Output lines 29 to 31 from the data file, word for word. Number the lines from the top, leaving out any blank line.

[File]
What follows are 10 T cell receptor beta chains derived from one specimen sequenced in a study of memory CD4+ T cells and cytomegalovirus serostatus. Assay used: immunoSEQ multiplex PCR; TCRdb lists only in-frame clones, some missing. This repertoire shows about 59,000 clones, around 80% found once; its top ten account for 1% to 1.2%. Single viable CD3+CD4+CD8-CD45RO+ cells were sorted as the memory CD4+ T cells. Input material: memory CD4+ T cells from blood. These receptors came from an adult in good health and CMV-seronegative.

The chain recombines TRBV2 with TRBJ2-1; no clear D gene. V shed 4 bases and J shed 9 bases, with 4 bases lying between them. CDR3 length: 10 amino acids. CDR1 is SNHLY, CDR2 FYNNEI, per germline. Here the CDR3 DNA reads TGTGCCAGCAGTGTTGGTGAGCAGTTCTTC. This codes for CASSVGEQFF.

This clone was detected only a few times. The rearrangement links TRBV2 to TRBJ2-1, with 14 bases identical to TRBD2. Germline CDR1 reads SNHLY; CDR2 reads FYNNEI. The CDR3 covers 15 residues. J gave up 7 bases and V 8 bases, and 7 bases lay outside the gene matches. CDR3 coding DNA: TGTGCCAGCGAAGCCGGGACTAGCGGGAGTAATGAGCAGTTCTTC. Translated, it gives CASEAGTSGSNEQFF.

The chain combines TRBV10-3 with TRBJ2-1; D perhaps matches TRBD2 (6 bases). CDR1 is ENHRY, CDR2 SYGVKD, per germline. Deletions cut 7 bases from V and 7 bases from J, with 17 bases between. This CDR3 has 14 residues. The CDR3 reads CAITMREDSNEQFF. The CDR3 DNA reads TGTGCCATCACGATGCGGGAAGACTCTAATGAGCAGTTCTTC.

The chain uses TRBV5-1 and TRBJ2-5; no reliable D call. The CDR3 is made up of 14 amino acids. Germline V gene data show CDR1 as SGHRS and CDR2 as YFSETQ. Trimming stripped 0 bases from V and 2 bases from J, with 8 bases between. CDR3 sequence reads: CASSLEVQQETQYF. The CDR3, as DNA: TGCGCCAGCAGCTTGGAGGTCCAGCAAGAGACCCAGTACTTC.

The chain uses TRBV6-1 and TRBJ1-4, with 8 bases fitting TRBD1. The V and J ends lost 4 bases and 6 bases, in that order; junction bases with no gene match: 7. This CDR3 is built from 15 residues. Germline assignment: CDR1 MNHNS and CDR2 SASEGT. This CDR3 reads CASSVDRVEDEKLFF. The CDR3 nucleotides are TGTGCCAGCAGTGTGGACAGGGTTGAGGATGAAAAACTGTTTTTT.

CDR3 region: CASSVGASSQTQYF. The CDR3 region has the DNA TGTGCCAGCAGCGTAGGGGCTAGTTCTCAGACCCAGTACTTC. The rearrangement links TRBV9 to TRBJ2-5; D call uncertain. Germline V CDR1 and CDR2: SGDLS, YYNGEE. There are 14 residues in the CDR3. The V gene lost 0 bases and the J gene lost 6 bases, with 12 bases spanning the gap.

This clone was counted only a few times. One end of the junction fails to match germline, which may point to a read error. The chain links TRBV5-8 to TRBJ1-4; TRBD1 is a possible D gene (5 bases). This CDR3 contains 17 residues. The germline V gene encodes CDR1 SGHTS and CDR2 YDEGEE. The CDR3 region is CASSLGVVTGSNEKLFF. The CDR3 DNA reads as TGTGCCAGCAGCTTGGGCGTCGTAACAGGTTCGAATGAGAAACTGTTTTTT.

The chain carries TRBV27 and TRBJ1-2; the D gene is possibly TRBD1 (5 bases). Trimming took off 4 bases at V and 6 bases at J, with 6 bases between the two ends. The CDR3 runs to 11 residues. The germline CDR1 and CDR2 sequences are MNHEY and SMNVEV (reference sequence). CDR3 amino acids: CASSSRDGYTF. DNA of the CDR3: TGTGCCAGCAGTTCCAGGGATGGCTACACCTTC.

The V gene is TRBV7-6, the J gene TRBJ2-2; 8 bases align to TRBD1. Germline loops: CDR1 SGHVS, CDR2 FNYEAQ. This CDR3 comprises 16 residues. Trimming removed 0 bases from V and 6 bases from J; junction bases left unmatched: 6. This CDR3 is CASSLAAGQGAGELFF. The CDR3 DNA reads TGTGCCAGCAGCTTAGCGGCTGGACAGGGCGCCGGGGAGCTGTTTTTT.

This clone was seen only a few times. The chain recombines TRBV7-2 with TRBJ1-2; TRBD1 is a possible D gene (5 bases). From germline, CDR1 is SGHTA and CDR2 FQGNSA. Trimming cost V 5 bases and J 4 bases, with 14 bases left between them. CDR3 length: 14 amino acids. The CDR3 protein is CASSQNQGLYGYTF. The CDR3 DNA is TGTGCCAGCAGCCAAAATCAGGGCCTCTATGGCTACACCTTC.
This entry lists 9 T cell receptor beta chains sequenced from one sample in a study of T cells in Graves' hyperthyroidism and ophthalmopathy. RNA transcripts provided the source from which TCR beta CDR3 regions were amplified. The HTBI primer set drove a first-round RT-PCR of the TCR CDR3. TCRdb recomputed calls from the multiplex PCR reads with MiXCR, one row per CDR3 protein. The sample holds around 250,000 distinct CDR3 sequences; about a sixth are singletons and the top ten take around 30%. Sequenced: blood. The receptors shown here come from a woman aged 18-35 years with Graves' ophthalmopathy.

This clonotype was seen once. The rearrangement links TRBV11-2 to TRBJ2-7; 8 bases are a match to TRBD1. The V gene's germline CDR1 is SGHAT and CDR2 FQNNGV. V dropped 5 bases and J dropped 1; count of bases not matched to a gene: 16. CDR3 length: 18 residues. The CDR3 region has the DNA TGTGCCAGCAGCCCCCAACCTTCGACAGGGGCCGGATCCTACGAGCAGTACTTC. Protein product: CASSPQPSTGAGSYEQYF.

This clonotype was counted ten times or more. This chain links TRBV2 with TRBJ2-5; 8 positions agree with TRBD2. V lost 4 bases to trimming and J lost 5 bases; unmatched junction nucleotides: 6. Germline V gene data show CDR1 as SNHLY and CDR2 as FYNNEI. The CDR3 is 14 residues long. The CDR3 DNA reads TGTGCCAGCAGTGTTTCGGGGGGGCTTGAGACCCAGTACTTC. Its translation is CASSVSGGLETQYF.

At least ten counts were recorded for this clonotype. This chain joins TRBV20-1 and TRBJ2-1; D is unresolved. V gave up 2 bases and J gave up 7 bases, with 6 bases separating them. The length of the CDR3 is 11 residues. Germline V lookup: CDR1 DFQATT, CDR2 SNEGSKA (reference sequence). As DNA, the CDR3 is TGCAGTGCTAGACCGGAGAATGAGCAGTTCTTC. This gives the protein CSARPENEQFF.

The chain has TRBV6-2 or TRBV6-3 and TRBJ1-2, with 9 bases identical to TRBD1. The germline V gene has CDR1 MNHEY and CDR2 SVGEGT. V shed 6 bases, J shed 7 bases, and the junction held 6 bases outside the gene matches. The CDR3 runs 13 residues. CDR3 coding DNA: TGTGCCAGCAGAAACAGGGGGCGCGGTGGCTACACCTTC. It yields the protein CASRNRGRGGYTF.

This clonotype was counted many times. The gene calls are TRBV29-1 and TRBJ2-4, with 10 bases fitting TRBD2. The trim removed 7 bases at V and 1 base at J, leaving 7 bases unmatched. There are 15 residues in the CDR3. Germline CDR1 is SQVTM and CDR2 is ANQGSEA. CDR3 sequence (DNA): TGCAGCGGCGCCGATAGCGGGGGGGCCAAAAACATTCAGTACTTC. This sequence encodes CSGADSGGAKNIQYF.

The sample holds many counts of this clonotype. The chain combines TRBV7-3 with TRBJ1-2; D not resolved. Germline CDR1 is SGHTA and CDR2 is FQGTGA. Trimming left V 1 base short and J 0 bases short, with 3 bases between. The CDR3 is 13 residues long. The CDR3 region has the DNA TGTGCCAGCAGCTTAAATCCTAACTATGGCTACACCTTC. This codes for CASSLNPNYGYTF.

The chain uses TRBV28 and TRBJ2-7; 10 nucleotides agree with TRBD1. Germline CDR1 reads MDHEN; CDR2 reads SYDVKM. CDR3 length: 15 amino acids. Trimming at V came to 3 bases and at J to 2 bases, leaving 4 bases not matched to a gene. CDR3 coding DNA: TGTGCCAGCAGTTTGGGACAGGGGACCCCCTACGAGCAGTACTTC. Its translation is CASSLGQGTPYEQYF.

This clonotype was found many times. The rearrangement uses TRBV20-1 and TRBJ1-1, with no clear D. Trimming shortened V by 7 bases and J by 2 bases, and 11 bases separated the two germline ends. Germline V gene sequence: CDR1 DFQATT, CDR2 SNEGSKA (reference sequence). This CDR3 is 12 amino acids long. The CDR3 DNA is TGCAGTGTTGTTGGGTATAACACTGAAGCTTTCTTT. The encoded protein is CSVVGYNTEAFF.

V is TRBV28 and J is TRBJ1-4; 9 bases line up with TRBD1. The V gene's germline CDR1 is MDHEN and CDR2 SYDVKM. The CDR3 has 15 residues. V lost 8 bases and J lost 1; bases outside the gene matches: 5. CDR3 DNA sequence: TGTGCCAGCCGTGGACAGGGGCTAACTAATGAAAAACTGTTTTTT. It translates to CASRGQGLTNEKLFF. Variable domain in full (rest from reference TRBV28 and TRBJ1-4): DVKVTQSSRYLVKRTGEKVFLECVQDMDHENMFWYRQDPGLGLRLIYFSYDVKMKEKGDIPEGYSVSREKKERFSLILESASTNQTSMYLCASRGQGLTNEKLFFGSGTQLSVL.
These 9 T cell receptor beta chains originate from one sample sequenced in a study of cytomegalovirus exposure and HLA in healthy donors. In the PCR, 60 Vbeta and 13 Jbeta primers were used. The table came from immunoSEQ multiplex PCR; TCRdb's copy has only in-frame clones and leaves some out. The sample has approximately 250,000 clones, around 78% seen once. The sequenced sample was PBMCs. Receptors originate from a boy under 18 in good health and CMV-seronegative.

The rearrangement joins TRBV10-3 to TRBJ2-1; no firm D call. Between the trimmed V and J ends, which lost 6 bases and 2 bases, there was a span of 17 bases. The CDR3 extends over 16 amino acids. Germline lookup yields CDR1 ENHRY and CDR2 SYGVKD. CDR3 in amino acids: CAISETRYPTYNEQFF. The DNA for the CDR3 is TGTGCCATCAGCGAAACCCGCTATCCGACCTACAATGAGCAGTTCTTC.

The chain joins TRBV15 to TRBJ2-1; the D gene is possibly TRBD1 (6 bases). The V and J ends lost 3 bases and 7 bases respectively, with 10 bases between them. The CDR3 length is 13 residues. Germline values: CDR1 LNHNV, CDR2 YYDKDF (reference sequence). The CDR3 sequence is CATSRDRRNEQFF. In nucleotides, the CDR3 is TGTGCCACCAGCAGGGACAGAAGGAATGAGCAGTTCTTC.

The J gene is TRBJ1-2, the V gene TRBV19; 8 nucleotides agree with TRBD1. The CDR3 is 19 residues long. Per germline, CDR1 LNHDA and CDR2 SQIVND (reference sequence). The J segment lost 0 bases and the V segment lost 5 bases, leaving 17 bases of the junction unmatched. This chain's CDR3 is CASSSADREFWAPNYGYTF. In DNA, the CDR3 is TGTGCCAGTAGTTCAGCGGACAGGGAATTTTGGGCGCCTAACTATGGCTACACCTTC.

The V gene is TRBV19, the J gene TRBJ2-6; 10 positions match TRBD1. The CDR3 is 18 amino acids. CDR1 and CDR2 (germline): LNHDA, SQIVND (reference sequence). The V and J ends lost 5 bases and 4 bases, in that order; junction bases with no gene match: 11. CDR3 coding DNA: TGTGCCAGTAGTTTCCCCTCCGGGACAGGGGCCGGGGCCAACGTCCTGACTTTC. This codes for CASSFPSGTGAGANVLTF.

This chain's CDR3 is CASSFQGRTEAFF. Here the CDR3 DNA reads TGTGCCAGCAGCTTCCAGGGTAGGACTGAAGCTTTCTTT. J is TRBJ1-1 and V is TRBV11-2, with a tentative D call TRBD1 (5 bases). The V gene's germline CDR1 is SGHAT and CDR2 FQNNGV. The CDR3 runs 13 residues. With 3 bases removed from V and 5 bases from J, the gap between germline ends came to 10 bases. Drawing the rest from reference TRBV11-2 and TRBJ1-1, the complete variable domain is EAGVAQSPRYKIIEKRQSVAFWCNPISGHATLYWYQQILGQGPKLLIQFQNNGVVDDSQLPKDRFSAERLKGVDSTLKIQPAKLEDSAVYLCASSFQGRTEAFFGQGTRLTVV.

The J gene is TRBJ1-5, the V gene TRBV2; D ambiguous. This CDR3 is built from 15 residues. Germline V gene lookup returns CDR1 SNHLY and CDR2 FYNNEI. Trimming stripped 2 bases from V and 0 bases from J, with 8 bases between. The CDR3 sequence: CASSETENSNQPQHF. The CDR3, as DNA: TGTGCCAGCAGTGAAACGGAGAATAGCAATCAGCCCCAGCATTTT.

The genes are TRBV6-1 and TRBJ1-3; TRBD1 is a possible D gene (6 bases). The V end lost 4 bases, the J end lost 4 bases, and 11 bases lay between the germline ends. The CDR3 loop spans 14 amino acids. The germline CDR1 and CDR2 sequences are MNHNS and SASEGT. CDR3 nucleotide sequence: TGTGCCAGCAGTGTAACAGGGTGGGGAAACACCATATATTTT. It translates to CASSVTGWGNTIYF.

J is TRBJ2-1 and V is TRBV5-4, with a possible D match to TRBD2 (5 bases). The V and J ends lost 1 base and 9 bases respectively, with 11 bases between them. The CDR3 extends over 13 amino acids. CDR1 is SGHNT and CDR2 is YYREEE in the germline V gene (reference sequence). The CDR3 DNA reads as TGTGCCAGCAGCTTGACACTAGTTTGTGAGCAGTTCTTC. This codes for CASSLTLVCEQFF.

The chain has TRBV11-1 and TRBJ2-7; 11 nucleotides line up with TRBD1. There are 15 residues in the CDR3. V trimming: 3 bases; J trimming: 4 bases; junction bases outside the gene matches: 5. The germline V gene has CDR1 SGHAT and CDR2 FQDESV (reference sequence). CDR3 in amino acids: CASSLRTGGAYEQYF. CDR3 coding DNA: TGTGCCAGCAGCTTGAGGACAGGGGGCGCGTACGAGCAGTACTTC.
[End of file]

The genes are TRBV6-1 and TRBJ1-3; TRBD1 is a possible D gene (6 bases). The V end lost 4 bases, the J end lost 4 bases, and 11 bases lay between the germline ends. The CDR3 loop spans 14 amino acids. The germline CDR1 and CDR2 sequences are MNHNS and SASEGT. CDR3 nucleotide sequence: TGTGCCAGCAGTGTAACAGGGTGGGGAAACACCATATATTTT. It translates to CASSVTGWGNTIYF.

J is TRBJ2-1 and V is TRBV5-4, with a possible D match to TRBD2 (5 bases). The V and J ends lost 1 base and 9 bases respectively, with 11 bases between them. The CDR3 extends over 13 amino acids. CDR1 is SGHNT and CDR2 is YYREEE in the germline V gene (reference sequence). The CDR3 DNA reads as TGTGCCAGCAGCTTGACACTAGTTTGTGAGCAGTTCTTC. This codes for CASSLTLVCEQFF.

The chain has TRBV11-1 and TRBJ2-7; 11 nucleotides line up with TRBD1. There are 15 residues in the CDR3. V trimming: 3 bases; J trimming: 4 bases; junction bases outside the gene matches: 5. The germline V gene has CDR1 SGHAT and CDR2 FQDESV (reference sequence). CDR3 in amino acids: CASSLRTGGAYEQYF. CDR3 coding DNA: TGTGCCAGCAGCTTGAGGACAGGGGGCGCGTACGAGCAGTACTTC.